I noticed kudos given to the Canadian military a few weeks ago for being the first in the world to develop child soldier guidelines. Cmdr. Rory McLay was quoted in national news stories explaining that child soldier detainees should be separated from the adult population, and he stressed how important it was “to try to get these kids into a rehabilitated state and back to their families.” It is a solid humanitarian approach, but also ironic considering Canada’s own 15-year-old child soldier, Omar Khadr, was held for a decade in Guantanamo Bay detention camp after being captured by American forces in 2002. As the youngest prisoner and last Western citizen there, he endured “enhanced interrogation” while the Canadian government did everything it could to keep him locked up. Former prime minister Stephen Harper took the fight all the way to the Supreme Court of Canada.
Not much to feel proud of there, I thought, watching Guantanamo’s Child online. Originally showing at TIFF in 2015, it is back in the spotlight after winning best social/political documentary, best direction, and best original music earlier this month at the Canadian Screen Awards.
Viewing it even for the second time is stomach churning. Some will see the documentary as the prolonged torture of a child while others see it as the manipulation of a terrorist who is now walking free. It was the first time the public had heard Khadr speak, and what is still striking today is the serenity of his voice throughout the film. Even cliche sounding statements have meaning when he says them because of what he had been through: “Prison gave me a lot of time to think and contemplate. Each person is capable of doing great harm or great good.” It’s a universal starting point.
The film, based on Michelle Shephard’s book Guantanamo’s Child: The Untold Story of Omar Khadr, does an impressive job of bringing together detailed facts and pieces of his life while building context around a human being that goes much deeper than the headlines that often demonized him. While Guantanamo’s Child suggests it was his radicalized father who left him with Taliban insurgents in Afghanistan as a translator, it also shows damning footage of the home movies seen around the world featuring the 14-year-old helping to assemble bombs with Taliban insurgents. “I wasn’t thinking about the morality of what I was doing,” Khadr says in the film. “It was for a cause, fighting invaders. People said this is what I should be doing, and I said, ‘Sure’.”
The live footage of the firefight between U.S. troops and the insurgents with commentary switching between Khadr and a special forces soldier is gripping. Sgt. 1st Class Christopher J. Speer, a special forces medic, the lone American who died in the firefight, and the skinny kid who supposedly threw the grenade that killed him, became for many, the two faces of war: one revered, and the other hated. But the film’s image of Khadr lying in the dirt under debris, his face covered with shrapnel after losing his left eye, and two gaping holes blown into his chest after the firefight with U.S. troops, is not for the squeamish.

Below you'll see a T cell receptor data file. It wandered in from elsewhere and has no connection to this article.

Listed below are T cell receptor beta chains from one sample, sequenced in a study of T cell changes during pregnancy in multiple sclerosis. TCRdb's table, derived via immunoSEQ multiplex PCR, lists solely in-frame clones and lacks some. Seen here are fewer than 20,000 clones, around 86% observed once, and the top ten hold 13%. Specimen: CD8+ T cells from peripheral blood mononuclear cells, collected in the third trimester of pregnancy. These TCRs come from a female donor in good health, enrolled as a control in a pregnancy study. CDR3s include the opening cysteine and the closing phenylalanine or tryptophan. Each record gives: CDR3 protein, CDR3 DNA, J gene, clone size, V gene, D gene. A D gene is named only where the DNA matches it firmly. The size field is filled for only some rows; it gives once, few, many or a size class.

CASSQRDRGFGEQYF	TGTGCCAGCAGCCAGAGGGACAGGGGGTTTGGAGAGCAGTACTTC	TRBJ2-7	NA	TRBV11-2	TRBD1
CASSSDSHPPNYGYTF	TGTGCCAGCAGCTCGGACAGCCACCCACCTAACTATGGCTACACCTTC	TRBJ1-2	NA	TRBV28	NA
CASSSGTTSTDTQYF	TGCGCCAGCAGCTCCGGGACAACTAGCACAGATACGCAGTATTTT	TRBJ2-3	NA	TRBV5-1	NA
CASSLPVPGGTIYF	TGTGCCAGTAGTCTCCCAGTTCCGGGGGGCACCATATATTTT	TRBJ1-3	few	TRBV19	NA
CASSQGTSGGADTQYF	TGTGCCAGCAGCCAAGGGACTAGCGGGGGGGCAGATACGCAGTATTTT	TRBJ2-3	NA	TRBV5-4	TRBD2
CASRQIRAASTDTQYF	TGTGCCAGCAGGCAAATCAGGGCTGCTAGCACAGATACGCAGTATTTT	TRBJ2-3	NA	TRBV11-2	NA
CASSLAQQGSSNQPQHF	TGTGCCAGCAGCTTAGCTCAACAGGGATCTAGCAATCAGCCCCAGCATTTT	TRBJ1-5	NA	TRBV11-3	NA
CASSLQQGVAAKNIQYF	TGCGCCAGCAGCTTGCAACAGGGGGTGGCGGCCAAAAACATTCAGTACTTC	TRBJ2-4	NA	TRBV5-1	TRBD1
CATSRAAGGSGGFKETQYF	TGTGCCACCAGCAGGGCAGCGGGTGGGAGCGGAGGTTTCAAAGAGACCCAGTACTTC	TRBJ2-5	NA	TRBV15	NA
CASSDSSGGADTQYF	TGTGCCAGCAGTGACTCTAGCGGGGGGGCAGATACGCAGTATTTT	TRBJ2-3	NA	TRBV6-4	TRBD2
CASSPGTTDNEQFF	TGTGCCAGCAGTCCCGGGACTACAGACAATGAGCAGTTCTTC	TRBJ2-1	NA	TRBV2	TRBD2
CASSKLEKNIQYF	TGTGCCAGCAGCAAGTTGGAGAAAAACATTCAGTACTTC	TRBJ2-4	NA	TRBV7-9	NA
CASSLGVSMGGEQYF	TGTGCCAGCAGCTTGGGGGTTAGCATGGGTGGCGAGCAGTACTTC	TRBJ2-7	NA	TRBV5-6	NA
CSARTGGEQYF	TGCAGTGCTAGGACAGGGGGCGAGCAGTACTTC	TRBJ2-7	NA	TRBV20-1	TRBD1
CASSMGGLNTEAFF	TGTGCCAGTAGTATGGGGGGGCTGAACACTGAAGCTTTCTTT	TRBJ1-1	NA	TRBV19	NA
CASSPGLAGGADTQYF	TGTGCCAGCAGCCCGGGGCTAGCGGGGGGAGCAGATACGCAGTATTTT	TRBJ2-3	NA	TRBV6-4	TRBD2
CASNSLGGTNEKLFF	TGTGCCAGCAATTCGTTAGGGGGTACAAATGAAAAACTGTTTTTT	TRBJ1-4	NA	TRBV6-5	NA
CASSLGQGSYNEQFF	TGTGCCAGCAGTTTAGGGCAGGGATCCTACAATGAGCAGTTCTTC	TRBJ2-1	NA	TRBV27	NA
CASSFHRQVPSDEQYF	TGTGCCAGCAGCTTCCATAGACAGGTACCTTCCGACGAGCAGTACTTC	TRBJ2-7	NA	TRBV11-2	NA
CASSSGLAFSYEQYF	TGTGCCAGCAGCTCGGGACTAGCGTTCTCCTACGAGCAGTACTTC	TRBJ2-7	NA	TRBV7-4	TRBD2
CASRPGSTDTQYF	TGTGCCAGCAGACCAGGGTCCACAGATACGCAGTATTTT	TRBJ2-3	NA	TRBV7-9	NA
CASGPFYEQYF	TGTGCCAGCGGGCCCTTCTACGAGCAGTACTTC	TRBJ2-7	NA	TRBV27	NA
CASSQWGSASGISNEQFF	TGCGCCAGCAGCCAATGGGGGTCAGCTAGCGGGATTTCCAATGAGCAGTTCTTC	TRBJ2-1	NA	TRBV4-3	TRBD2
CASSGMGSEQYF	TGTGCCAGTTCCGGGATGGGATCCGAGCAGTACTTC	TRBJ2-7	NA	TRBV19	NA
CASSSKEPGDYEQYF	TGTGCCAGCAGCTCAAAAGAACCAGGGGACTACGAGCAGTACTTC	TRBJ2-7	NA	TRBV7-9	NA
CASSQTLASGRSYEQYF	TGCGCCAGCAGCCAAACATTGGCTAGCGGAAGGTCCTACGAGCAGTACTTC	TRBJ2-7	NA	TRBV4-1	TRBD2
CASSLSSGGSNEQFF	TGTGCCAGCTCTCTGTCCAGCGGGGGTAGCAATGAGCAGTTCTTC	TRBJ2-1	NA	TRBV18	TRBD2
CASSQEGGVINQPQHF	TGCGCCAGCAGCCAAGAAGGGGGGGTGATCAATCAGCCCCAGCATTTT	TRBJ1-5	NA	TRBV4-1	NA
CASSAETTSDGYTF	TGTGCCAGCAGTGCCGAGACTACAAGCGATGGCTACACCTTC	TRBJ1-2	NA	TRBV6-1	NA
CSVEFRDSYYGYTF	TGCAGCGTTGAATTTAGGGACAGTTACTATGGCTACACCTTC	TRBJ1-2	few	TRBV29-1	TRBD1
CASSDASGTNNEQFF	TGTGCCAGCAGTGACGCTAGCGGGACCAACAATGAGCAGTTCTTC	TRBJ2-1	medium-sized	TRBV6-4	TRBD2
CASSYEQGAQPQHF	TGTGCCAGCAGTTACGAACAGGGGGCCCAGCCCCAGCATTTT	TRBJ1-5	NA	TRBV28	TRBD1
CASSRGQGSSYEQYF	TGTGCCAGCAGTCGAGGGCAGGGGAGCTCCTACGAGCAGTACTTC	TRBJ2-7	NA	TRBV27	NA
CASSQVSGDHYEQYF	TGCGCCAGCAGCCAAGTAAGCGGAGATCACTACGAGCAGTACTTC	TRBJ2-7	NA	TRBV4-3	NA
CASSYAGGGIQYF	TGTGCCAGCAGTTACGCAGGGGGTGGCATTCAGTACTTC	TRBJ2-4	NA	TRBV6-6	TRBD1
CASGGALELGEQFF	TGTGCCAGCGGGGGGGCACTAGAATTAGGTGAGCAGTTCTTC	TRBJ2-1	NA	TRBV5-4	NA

While directors Reed and Shephard, the latter an award-winning national security reporter for the Toronto Star, tell a sympathetic story from the vantage point of a child soldier unjustly put in harm’s way, the voices are there to support both sides. Retired interrogator Damien “The Monster” Crosetti, who has an arm tat of the Statue of Liberty holding a pistol to her head, admits that through Omar’s injustice, he saw the error of his ways. Tabitha Speer, Christopher Speer’s wife, expresses her continued condemnation of Khadr. Both are jarring to hear.
But this is a story that could have never been told without its real life hero, human rights lawyer Dennis Edney, who’s featured throughout the film and who used his own money and years of his life to lead the charge for Khadr’s rights all the way to the Supreme Court of Canada. And, he won. I decided to look up one of the Supreme Court Judgment citations. There it was—the Prime Minister of Canada vs. Omar Ahmed Khadr. It was surprising to see that Khadr had a long list of associations like Amnesty International, Human Rights Watch, Canadian Coalition for the Rights of Children, Justice for Children and Youth and more, backing him. So many good organizations in his corner. How could the Canadian government be so wrong?
The documentary shows how Edney stood up for the human dignity of a child. (I think he deserves the Order of Canada because of his heroic work.) With a lawsuit pending, Khadr at the very least deserves an apology from the Canadian government. Edney never gave up fighting for the kid from Guantanamo, and he ended up bringing back a grown man to his home in Edmonton. The heartbeat of the film is in Edney’s no-nonsense Scottish brogue as he browbeats the Canadian government, speaks frankly about Harper, and teases Khadr like he is a son. At home, Edney sits on his front porch joking with Khadr, grabbing him for a hug and big kiss on the top of his head, saying: “This guy’s not going to be easy. He’s a Khadr. He’s got a stubborn streak in him.” Khadr laughs, “That’s what kept me surviving.”